While at the Daughters of the Utah Pioneers Museum in Salt Lake City, independent historian Kris Wright found something she “never imagined still existed”: sacrament bread from the 1893 LDS Salt Lake Temple dedication.
“This blew my mind — bread that was 120 years old!” Wright wrote in her article “Food as Relic? Sacrament Bread as Material Culture” for the Juvenile Instructor.
“Living with the humidity that exists in the Great Lakes Basin, I see bread go moldy all the time, so I was amazed at the longevity of this bread and even more amazed that someone had thought to save it (for decades!) before donating it to a museum.”
But the Daughters of the Utah Pioneers Museum is not the only museum to own century-old sacrament bread. The Church History Museum also has sacrament bread from 1893.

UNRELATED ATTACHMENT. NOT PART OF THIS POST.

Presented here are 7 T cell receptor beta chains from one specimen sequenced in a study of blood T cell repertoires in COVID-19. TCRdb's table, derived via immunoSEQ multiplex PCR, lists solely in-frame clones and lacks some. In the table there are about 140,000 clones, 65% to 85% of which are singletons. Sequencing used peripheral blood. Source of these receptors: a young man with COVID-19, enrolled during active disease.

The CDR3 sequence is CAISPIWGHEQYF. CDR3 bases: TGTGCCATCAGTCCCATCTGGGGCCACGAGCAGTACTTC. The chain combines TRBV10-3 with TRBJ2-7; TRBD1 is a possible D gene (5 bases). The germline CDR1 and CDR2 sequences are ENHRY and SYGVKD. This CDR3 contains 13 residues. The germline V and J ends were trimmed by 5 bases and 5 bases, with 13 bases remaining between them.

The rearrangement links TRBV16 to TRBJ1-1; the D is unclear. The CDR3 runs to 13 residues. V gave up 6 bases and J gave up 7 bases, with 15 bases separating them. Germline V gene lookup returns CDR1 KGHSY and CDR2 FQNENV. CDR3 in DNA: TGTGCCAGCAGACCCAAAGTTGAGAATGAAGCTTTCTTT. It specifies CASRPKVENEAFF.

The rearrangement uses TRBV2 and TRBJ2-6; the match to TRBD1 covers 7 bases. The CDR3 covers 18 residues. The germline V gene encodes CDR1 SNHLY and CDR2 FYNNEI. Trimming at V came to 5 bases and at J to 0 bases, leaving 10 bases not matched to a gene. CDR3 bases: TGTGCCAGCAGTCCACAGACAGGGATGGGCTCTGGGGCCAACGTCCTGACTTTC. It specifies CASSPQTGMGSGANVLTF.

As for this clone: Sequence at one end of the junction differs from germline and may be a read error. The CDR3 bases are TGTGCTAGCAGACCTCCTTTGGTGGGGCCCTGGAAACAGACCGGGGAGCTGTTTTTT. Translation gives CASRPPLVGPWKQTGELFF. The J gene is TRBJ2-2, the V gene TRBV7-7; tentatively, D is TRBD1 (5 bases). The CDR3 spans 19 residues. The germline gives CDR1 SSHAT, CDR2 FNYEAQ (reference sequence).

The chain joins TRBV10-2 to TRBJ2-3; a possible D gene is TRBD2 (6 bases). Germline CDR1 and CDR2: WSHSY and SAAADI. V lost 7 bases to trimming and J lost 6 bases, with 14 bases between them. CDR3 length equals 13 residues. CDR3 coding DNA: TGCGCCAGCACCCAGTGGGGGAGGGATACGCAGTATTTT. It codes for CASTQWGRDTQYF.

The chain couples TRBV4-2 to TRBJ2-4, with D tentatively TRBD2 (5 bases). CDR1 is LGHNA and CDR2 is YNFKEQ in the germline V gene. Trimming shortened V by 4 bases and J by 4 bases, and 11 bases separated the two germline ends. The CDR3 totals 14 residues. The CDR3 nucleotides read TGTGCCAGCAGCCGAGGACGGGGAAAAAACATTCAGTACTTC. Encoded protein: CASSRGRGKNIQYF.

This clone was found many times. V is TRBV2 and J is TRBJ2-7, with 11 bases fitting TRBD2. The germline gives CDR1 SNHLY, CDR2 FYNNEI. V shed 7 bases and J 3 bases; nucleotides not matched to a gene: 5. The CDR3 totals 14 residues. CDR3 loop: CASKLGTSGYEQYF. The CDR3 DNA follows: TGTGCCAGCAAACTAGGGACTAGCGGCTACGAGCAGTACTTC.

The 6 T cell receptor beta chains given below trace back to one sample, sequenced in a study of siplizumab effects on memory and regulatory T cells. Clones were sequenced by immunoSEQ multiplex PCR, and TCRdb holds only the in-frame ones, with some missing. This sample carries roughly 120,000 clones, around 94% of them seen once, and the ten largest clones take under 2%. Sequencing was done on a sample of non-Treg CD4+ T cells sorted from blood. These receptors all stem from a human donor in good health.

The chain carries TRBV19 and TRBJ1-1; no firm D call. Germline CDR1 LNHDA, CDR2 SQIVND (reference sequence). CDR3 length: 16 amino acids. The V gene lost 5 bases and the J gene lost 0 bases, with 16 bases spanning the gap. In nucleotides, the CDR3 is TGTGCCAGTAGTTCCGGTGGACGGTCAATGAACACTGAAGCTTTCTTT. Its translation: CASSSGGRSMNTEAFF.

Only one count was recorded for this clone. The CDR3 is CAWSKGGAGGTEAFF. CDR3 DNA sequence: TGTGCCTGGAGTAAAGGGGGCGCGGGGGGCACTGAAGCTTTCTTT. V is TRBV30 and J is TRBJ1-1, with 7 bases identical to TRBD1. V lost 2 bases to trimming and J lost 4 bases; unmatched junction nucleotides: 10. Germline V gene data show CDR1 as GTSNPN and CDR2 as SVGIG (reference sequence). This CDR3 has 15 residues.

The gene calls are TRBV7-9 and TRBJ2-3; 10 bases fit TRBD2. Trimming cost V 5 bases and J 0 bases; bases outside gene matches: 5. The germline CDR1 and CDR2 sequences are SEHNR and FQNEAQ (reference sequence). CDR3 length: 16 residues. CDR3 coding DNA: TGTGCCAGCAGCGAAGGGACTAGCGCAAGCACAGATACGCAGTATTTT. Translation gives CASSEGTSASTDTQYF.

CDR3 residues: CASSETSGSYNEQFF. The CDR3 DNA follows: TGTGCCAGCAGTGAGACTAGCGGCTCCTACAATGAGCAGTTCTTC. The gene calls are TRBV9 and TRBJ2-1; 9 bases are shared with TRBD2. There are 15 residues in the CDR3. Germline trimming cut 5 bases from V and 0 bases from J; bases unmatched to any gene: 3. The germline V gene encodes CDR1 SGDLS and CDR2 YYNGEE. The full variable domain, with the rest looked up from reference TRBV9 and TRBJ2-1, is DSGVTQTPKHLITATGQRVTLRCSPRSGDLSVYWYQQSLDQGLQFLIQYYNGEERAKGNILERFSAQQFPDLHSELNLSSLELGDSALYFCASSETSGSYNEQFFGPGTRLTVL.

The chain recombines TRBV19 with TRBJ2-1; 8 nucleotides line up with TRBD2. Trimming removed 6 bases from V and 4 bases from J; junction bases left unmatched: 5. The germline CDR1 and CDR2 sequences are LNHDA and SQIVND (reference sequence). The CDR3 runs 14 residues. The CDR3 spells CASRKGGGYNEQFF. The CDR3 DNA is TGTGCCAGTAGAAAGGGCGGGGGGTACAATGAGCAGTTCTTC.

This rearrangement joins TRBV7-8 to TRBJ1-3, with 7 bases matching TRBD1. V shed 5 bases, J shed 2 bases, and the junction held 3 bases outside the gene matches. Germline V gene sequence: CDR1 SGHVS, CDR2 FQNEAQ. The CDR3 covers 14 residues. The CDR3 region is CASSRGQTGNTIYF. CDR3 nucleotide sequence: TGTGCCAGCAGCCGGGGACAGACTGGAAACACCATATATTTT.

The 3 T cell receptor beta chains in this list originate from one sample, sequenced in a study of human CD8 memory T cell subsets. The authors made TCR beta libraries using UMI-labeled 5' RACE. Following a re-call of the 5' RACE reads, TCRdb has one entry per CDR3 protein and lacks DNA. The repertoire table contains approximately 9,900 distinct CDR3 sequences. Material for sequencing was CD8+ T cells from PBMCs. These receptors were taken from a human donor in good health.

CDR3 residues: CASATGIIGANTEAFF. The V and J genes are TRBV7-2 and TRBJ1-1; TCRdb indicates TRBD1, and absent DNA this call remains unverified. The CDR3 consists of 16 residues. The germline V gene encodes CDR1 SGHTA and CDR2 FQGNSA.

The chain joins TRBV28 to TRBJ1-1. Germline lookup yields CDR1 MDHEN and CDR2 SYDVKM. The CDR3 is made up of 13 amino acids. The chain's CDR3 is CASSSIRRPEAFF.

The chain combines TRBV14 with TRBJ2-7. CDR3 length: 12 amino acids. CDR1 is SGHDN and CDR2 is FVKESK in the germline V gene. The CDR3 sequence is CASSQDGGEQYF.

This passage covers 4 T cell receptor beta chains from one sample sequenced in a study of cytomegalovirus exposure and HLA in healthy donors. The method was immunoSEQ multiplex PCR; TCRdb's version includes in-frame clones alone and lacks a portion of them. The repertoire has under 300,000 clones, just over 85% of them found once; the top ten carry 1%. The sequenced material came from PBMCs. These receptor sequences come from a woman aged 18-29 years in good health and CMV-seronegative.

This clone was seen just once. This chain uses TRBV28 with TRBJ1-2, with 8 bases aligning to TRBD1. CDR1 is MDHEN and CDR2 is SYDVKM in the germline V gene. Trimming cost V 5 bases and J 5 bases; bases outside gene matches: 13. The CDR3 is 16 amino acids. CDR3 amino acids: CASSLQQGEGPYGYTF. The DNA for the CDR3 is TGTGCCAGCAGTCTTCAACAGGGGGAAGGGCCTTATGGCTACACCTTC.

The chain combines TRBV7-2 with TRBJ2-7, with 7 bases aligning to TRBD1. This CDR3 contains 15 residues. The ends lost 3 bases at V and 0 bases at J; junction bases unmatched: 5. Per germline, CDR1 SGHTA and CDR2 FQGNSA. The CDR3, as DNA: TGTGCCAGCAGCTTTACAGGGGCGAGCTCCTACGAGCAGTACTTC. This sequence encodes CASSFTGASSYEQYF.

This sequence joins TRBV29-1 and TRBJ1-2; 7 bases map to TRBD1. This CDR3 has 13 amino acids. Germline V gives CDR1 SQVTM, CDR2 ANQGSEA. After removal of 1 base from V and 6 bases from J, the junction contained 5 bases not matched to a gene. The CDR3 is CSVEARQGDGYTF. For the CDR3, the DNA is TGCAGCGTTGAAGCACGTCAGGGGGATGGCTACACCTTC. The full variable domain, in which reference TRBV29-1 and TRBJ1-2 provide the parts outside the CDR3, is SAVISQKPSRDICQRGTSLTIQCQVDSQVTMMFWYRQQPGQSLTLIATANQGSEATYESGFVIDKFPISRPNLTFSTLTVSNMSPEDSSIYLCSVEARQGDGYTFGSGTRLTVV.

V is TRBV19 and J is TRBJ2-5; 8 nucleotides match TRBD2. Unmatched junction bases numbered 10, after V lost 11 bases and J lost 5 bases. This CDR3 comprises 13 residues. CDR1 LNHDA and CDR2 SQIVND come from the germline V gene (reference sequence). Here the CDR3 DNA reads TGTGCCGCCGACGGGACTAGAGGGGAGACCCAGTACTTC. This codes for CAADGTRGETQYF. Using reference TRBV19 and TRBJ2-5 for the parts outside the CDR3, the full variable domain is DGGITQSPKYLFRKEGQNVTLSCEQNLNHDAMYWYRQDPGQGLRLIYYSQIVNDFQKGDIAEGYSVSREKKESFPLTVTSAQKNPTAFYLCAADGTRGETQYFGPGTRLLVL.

Although food is not a common artifact because it usually does not preserve well, Wright’s article elaborates on how the sacrament bread pieces on display help capture what members of The Church of Jesus Christ of Latter-day Saints in the 19th century, as well as members today, valued.
“When combined with the prominent themes of the dedicatory services — forgiveness, the millennial reign and unity, one could argue that bread was a perfect keepsake from the dedication — a physical reminder of the sacramental meals which facilitated the forgiveness of sin, salvation through community and the Pentecostal possibilities of temple dedications.”
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